Guantanamo and the Constitution: The Role of the U.S. Supreme Court in the Global War on Terror

Neal Katyal

Monday, 09 Oct 2006 at 8:00 pm – Sun Room, Memorial Union

Neal Katyal, a Professor at Georgetown University Law School, challenged the policy of military trials at Guantanamo Bay Naval Station, Cuba. On June 29, 2006, the Supreme Court sided with him by a 5-3 vote, finding that President Bush's tribunals violated the constitutional separation of powers, domestic military law, and international law. Katyal has represented uniformed men and women in the Armed Services who challenged the Guantanamo policy. An expert in national security law, the American Constitution, the Geneva Conventions, and the role of the President and Congress post 9-11, Katyal forged a worldwide coalition of support for his challenge to the Guantanamo policy, including 422 members of the European and British Parliaments and several former Generals and Admirals of the United States Armed Forces, all of whom have publicly supported his work. An expert in matters of constitutional law, particularly the role of the President and Congress in time of war and theories of constitutional interpretation, Katyal has embraced his theoretical work as the platform for practical consequences in the federal courts.Katyal clerked for Supreme Court Justice Stephen Breyer as well as Judge Guido Calabresi of the U.S. Court of Appeals. He attended Dartmouth College and Yale Law School. Part of the National Affairs Series and the 2006 Constitution Day Lecturer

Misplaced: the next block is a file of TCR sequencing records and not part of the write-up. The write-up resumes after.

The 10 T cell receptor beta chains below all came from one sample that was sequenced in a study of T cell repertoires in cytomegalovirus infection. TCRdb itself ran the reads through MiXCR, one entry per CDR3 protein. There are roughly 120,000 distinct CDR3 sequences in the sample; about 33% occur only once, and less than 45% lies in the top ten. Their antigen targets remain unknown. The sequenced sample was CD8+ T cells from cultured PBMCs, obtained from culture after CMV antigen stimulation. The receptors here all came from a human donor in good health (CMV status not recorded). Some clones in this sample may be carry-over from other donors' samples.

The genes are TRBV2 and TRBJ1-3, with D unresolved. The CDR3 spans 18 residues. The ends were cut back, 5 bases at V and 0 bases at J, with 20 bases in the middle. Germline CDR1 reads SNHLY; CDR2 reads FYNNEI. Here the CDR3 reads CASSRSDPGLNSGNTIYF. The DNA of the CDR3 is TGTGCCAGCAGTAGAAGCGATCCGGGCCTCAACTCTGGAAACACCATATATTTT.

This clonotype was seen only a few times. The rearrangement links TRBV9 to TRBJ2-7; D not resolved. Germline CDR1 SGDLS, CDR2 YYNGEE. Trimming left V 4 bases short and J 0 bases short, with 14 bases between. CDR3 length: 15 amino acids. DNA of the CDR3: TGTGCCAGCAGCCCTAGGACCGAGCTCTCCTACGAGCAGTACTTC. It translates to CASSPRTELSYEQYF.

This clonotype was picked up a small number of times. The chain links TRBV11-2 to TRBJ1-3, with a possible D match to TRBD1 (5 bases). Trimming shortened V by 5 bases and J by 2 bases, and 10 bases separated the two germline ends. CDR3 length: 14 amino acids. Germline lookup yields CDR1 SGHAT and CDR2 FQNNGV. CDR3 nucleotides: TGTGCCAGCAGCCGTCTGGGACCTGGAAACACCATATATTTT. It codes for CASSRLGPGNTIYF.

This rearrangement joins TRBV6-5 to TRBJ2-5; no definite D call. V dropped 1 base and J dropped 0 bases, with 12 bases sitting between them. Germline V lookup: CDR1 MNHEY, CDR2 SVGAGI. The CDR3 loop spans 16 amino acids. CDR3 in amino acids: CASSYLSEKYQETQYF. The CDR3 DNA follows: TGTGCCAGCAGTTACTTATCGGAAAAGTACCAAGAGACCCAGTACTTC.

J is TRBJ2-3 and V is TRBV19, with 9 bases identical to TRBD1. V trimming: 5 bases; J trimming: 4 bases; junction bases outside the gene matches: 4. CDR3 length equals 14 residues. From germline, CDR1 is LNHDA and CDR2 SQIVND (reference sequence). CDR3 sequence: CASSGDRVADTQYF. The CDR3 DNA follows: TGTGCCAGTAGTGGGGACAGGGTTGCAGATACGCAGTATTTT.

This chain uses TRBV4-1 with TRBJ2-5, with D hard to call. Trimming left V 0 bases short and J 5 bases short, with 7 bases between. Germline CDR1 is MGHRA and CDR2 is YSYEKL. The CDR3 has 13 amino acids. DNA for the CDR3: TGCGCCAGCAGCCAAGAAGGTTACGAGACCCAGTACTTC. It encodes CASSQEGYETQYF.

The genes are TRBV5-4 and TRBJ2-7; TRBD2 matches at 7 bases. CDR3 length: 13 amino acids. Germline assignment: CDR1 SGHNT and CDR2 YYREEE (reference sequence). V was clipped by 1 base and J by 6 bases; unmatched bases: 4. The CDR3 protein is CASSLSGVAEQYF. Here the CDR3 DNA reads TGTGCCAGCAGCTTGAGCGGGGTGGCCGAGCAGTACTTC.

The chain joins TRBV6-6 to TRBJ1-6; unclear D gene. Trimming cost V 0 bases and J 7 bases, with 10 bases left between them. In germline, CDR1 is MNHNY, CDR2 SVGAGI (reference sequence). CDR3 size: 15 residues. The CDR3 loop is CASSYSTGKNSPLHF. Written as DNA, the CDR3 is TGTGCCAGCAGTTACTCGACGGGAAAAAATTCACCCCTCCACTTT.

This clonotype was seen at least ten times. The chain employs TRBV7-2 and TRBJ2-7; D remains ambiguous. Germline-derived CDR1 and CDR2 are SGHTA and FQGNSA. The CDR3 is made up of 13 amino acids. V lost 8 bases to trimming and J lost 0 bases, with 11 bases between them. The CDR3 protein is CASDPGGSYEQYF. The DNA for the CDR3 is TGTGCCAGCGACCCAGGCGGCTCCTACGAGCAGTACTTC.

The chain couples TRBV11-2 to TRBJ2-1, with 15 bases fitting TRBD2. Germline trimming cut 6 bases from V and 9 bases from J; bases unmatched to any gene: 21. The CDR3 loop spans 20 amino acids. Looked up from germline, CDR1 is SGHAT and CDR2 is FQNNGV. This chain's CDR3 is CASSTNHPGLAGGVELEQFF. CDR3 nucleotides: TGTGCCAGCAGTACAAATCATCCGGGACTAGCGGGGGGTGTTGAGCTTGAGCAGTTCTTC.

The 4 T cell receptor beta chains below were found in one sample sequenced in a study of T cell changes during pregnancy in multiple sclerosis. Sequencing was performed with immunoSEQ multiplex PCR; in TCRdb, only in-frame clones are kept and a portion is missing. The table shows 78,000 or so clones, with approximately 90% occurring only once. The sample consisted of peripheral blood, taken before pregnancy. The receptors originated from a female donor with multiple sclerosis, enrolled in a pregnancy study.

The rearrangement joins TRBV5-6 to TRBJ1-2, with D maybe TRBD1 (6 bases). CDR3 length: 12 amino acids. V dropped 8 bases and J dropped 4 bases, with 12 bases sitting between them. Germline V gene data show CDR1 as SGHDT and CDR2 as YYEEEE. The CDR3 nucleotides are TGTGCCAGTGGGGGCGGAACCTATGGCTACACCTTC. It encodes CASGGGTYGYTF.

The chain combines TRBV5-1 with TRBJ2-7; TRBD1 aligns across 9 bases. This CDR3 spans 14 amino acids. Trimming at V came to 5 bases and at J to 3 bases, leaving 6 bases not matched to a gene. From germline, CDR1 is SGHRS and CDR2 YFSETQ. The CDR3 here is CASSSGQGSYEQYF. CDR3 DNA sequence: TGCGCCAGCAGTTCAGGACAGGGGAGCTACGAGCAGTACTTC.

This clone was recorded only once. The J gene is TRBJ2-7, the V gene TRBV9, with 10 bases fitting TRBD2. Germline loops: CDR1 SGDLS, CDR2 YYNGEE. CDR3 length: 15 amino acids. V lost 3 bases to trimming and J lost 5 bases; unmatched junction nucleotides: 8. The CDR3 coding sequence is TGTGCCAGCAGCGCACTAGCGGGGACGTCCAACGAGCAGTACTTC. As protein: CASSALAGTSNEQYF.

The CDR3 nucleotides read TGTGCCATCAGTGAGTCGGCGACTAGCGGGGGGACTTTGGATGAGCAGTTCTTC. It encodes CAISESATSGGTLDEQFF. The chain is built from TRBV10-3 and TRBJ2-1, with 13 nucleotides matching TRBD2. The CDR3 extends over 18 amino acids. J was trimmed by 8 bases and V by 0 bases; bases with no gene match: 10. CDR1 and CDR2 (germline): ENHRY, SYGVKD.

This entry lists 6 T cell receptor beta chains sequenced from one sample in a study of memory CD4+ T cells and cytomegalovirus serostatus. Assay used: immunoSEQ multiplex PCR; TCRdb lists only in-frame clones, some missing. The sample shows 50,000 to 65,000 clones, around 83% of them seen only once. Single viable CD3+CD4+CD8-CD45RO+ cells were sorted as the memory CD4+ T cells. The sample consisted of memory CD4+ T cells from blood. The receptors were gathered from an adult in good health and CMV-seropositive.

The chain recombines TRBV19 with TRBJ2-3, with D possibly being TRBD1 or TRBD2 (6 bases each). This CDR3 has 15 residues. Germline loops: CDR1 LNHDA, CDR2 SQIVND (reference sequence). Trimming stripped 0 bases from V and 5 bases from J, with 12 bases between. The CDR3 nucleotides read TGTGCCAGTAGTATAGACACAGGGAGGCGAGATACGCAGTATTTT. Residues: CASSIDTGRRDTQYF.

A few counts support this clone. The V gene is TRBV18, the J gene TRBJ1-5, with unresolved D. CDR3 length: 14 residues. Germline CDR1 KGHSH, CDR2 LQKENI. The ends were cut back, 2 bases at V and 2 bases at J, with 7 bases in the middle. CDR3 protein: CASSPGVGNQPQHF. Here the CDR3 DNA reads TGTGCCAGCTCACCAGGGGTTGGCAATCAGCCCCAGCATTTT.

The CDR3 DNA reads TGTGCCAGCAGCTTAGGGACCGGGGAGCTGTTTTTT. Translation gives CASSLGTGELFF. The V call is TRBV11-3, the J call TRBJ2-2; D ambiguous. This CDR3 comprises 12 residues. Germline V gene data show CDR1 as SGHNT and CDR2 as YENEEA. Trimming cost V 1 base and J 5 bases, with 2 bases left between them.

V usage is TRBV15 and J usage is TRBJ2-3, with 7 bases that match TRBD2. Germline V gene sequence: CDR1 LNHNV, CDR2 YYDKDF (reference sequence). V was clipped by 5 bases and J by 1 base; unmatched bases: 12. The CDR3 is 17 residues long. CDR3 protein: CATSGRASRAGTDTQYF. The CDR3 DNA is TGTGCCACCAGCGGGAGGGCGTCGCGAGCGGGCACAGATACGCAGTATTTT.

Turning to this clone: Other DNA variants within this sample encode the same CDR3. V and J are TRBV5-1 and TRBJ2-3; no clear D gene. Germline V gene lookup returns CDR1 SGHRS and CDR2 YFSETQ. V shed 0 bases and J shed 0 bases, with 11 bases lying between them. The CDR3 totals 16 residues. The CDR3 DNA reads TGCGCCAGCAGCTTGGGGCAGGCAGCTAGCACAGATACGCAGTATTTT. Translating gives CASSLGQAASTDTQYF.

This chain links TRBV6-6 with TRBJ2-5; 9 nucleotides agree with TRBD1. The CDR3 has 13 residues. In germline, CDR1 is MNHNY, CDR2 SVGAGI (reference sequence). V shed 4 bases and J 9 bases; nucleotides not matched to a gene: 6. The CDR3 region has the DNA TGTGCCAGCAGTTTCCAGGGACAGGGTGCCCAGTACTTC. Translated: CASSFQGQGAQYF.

Cosponsored By:
  • College of Liberal Arts and Sciences
  • George Gund Fund
  • Pre-Law Club
  • Committee on Lectures (funded by Student Government)